Bond Outlook by bridport & cie, February 15 2012
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Bond Outlook by bridport & cie, February 15 2012

So called “internal devaluation” for Greece will only get so far; the real thing, combined with exit from the euro and re-denomination in domestic currency, is the only long-lasting solution

Bond market liquidity, especially on the bid side, is still present, but shows signs of tightening. To our hypotheses last week (market makers short, low interest rates assured, the ECB collateral scheme and lower CDS spreads) can be added the fact that credit funds have been rebalancing their portfolios, and consequently buying more corporate bonds. The phenomenon is likely to be short-lived. Nevertheless, the demand amongst our clients for corporate bonds remains solid, quite independently of the practices of market-makers and credit funds.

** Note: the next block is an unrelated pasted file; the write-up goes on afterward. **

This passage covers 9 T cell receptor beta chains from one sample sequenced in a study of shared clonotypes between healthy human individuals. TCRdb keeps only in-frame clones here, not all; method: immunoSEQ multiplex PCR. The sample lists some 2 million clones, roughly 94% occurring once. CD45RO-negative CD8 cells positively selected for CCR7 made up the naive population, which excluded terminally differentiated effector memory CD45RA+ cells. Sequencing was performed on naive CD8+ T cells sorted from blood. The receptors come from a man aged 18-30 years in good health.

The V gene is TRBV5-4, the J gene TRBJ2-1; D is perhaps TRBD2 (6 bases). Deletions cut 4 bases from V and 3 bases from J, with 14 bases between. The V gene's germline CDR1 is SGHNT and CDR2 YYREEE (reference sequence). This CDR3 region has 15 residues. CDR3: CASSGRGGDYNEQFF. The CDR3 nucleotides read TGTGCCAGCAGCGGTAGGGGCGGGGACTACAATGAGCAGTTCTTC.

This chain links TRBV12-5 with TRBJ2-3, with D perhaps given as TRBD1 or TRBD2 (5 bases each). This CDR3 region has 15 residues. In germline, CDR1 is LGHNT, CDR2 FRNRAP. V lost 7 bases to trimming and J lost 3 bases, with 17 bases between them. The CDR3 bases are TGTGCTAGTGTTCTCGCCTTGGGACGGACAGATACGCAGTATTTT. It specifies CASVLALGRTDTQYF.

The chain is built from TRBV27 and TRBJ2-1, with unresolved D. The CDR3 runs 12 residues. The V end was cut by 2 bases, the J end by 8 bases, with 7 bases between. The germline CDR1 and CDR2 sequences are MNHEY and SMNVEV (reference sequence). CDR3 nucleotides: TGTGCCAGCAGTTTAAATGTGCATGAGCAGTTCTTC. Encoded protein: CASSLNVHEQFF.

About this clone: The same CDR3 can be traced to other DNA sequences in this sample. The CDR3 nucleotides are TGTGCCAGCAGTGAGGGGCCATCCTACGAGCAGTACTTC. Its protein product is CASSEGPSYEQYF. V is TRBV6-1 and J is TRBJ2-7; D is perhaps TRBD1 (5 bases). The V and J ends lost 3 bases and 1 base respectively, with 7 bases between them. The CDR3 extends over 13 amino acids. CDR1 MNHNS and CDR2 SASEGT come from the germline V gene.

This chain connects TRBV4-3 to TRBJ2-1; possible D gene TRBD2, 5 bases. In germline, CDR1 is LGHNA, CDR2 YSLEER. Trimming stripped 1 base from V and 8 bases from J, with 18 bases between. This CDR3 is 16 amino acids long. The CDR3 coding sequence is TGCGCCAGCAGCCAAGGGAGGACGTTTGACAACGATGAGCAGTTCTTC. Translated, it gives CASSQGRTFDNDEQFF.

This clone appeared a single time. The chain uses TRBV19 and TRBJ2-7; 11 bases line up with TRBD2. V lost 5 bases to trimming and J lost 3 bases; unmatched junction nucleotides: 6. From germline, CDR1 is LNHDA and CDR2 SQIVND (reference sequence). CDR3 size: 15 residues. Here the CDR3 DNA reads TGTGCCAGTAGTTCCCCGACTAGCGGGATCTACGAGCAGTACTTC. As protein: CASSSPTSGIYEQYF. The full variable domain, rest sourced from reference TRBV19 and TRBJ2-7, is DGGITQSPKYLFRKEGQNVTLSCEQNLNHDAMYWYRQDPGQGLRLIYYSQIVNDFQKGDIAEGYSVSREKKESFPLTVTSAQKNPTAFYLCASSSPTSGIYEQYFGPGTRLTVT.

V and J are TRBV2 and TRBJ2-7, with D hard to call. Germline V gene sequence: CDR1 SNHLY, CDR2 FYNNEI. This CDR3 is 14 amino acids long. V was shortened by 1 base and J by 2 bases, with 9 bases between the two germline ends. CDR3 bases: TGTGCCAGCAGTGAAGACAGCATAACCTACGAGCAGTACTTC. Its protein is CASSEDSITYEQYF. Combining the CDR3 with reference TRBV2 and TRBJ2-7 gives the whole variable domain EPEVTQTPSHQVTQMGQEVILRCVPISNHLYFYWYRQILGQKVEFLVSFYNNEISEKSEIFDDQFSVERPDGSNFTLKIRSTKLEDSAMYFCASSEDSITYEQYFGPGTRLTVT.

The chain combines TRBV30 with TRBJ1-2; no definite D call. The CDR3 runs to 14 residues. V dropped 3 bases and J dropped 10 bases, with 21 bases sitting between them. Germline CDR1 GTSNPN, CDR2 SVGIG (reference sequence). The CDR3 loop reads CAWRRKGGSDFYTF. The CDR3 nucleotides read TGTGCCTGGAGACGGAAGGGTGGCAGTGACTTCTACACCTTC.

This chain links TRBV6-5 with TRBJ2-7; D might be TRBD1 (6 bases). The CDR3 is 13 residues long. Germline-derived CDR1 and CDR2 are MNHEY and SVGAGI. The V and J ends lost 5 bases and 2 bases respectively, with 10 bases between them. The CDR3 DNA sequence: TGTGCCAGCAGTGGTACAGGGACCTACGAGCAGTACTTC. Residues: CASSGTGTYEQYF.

Another shift in market making dynamics has been drawn to our attention. Although screen prices imply a surfeit of market makers, and thus provide the sense of deep liquidity, these data are often illusory. The number of true market makers is down to somewhere between 5 and 10, with the others appearing to provide prices, but unwilling, or unable to trade. This would appear to support our theory of banks’ hoarding, or being unwilling to risk, capital in anticipation of further write-downs.


For many years we have opined that countries spending beyond their means must pass through a period of belt-tightening to return to balanced economies, and sustainable growth.

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